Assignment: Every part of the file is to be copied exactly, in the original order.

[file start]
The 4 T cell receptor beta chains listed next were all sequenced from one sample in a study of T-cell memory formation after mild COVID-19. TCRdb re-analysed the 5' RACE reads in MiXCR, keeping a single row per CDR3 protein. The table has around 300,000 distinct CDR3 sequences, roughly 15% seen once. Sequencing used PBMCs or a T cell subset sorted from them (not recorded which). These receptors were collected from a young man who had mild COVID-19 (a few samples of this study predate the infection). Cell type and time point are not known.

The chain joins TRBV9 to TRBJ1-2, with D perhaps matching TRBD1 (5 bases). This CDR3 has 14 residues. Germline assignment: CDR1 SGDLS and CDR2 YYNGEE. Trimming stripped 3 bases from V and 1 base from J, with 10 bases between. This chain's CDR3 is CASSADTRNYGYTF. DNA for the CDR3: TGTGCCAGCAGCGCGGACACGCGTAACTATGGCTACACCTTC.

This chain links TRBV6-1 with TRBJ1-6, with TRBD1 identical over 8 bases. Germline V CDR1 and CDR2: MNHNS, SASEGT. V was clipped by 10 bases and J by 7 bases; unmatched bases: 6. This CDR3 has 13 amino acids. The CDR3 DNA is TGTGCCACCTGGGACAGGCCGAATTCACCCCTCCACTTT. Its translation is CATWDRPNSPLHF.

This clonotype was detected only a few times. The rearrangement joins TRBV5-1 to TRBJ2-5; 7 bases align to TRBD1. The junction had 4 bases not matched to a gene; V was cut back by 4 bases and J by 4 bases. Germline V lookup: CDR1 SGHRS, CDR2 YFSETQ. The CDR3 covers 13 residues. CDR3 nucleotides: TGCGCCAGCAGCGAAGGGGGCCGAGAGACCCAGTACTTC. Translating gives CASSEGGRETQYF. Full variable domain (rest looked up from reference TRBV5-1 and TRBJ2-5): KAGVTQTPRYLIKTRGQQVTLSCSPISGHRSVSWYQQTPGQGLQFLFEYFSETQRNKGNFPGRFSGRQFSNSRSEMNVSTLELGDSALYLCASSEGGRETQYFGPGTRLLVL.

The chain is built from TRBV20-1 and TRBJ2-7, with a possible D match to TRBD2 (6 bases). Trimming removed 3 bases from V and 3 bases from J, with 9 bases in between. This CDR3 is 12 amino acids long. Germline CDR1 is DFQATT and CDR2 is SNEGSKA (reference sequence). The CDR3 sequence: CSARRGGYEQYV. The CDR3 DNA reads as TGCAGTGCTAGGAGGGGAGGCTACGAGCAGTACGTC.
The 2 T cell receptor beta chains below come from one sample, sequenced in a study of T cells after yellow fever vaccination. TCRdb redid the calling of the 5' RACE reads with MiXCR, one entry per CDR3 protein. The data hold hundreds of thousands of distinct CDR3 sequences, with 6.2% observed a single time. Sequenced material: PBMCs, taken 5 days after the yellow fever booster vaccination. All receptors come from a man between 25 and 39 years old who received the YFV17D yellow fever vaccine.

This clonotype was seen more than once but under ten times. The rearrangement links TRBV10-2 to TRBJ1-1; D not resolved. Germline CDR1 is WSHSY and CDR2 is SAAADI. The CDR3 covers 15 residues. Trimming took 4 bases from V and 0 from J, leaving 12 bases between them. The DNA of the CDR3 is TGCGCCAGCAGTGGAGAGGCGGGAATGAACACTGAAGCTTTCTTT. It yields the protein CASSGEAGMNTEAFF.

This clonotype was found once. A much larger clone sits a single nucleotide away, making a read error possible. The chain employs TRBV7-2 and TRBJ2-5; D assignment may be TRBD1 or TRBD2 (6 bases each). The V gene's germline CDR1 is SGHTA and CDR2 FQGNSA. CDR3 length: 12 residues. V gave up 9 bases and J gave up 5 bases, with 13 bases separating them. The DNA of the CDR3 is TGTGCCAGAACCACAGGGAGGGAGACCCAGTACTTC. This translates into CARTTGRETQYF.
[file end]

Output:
The 4 T cell receptor beta chains listed next were all sequenced from one sample in a study of T-cell memory formation after mild COVID-19. TCRdb re-analysed the 5' RACE reads in MiXCR, keeping a single row per CDR3 protein. The table has around 300,000 distinct CDR3 sequences, roughly 15% seen once. Sequencing used PBMCs or a T cell subset sorted from them (not recorded which). These receptors were collected from a young man who had mild COVID-19 (a few samples of this study predate the infection). Cell type and time point are not known.

The chain joins TRBV9 to TRBJ1-2, with D perhaps matching TRBD1 (5 bases). This CDR3 has 14 residues. Germline assignment: CDR1 SGDLS and CDR2 YYNGEE. Trimming stripped 3 bases from V and 1 base from J, with 10 bases between. This chain's CDR3 is CASSADTRNYGYTF. DNA for the CDR3: TGTGCCAGCAGCGCGGACACGCGTAACTATGGCTACACCTTC.

This chain links TRBV6-1 with TRBJ1-6, with TRBD1 identical over 8 bases. Germline V CDR1 and CDR2: MNHNS, SASEGT. V was clipped by 10 bases and J by 7 bases; unmatched bases: 6. This CDR3 has 13 amino acids. The CDR3 DNA is TGTGCCACCTGGGACAGGCCGAATTCACCCCTCCACTTT. Its translation is CATWDRPNSPLHF.

This clonotype was detected only a few times. The rearrangement joins TRBV5-1 to TRBJ2-5; 7 bases align to TRBD1. The junction had 4 bases not matched to a gene; V was cut back by 4 bases and J by 4 bases. Germline V lookup: CDR1 SGHRS, CDR2 YFSETQ. The CDR3 covers 13 residues. CDR3 nucleotides: TGCGCCAGCAGCGAAGGGGGCCGAGAGACCCAGTACTTC. Translating gives CASSEGGRETQYF. Full variable domain (rest looked up from reference TRBV5-1 and TRBJ2-5): KAGVTQTPRYLIKTRGQQVTLSCSPISGHRSVSWYQQTPGQGLQFLFEYFSETQRNKGNFPGRFSGRQFSNSRSEMNVSTLELGDSALYLCASSEGGRETQYFGPGTRLLVL.

The chain is built from TRBV20-1 and TRBJ2-7, with a possible D match to TRBD2 (6 bases). Trimming removed 3 bases from V and 3 bases from J, with 9 bases in between. This CDR3 is 12 amino acids long. Germline CDR1 is DFQATT and CDR2 is SNEGSKA (reference sequence). The CDR3 sequence: CSARRGGYEQYV. The CDR3 DNA reads as TGCAGTGCTAGGAGGGGAGGCTACGAGCAGTACGTC.
The 2 T cell receptor beta chains below come from one sample, sequenced in a study of T cells after yellow fever vaccination. TCRdb redid the calling of the 5' RACE reads with MiXCR, one entry per CDR3 protein. The data hold hundreds of thousands of distinct CDR3 sequences, with 6.2% observed a single time. Sequenced material: PBMCs, taken 5 days after the yellow fever booster vaccination. All receptors come from a man between 25 and 39 years old who received the YFV17D yellow fever vaccine.

This clonotype was seen more than once but under ten times. The rearrangement links TRBV10-2 to TRBJ1-1; D not resolved. Germline CDR1 is WSHSY and CDR2 is SAAADI. The CDR3 covers 15 residues. Trimming took 4 bases from V and 0 from J, leaving 12 bases between them. The DNA of the CDR3 is TGCGCCAGCAGTGGAGAGGCGGGAATGAACACTGAAGCTTTCTTT. It yields the protein CASSGEAGMNTEAFF.

This clonotype was found once. A much larger clone sits a single nucleotide away, making a read error possible. The chain employs TRBV7-2 and TRBJ2-5; D assignment may be TRBD1 or TRBD2 (6 bases each). The V gene's germline CDR1 is SGHTA and CDR2 FQGNSA. CDR3 length: 12 residues. V gave up 9 bases and J gave up 5 bases, with 13 bases separating them. The DNA of the CDR3 is TGTGCCAGAACCACAGGGAGGGAGACCCAGTACTTC. This translates into CARTTGRETQYF.